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Change analysis at Stuttgart airport using TerraSAR-X imagery

: Boldt, Markus; Thiele, Antje; Cadario, Erich; Schulz, Karsten; Hinz, Stefan


Michel, U. ; Society of Photo-Optical Instrumentation Engineers -SPIE-, Bellingham/Wash.:
Earth Resources and Environmental Remote Sensing/GIS Applications V : 23.10.2014, Amsterdam
Bellingham, WA: SPIE, 2014 (Proceedings of SPIE 9245)
ISBN: 978-1-62841-308-3
Paper 924502, 8 S.
Conference "Earth Resources and Environmental Remote Sensing/GIS Applications" <5, 2014, Amsterdam>
Fraunhofer IOSB ()
synthetic aperture radar; TerraSAR-X; high resolution; change detection; time series; object-based image analysis; differential attribute profiles; segmentation

Change detection based on remote sensing imagery is a topic highly on demand with various fields of application. Probably, disaster management is the best known, where it is crucial to get fast and reliable results to enable a suitable supply of the affected region. Another important issue, for example in city or land-use planning, is the regular monitoring of specific regions of interest. For both scenarios, it would be significant to have information about the type or category of the detected changes.
Since High-Resolution (HR) Synthetic Aperture Radar (SAR) is in opposite to optical sensors an active technique, it is well-capable for all change detection topics where a regular monitoring is intended. SAR sensors illuminate the investigated scene by their own microwave radiation and most applied microwave wavelengths make SAR nearly independent from atmospheric effects like dust, fog, and clouds. Moreover, the time of day makes no difference using SAR sensors. Acquired in HR SpotLight mode 300 (HS300) by the German satellite TerraSAR-X (TSX), images have a resolution of better than one meter, which allows to separate small objects placed close together.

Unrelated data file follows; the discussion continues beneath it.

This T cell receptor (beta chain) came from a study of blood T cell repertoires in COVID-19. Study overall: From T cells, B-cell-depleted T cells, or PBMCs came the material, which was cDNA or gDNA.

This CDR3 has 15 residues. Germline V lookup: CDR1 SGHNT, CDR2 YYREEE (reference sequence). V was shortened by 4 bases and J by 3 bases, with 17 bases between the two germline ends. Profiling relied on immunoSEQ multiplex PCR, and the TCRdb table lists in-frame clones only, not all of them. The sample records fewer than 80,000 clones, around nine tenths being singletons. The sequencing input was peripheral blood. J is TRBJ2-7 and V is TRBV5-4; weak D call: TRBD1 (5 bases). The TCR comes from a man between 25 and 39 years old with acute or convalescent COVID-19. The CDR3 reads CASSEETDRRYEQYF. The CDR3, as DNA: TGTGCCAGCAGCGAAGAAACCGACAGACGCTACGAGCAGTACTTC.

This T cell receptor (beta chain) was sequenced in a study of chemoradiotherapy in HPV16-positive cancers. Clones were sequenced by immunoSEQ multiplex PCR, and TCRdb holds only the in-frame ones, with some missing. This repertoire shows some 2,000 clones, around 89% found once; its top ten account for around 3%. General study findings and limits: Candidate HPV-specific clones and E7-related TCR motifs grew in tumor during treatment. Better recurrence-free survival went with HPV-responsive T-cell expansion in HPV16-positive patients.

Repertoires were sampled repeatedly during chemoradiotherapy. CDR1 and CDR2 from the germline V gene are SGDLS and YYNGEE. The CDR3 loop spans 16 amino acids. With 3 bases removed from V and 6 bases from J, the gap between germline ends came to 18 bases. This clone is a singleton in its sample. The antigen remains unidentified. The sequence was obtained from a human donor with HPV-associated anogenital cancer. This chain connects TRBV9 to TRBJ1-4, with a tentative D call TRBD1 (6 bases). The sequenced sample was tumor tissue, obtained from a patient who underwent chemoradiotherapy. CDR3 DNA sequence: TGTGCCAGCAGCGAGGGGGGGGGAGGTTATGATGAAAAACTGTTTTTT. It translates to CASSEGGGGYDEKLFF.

In this paper, a concept of change analysis focusing on small-sized areas is presented. Those change areas can be caused by man-made objects (e.g. vehicles, small construction sites) or natural events like phenologically based changes of the vegetation. Since the presented change analysis concept deals with the analysis of time series imagery, other seasonal also man-made caused changes (e.g. agriculture) can be detected. Furthermore, the concept comprises the categorization of the detected changes, which separates it from many of the existing change detection approaches. It includes five central components given by the change detection itself, the pre-categorization of change pixels, the feature extraction for change blobs, the analysis of their spatial context, and the final decision making forming a categorization statement.
In all steps, Object-Based Image Analysis (OBIA) methods are utilized. As test area, the airport of Stuttgart (GER) and its surroundings containing heterogeneous change categories is considered. At current state, one time series consisting of 11 HS300 amplitude images acquired in ascending (ASC) orbit direction is available. For the evaluation of results, several reference data are useable comprising optical satellite, terrestrial information and GIS vector data.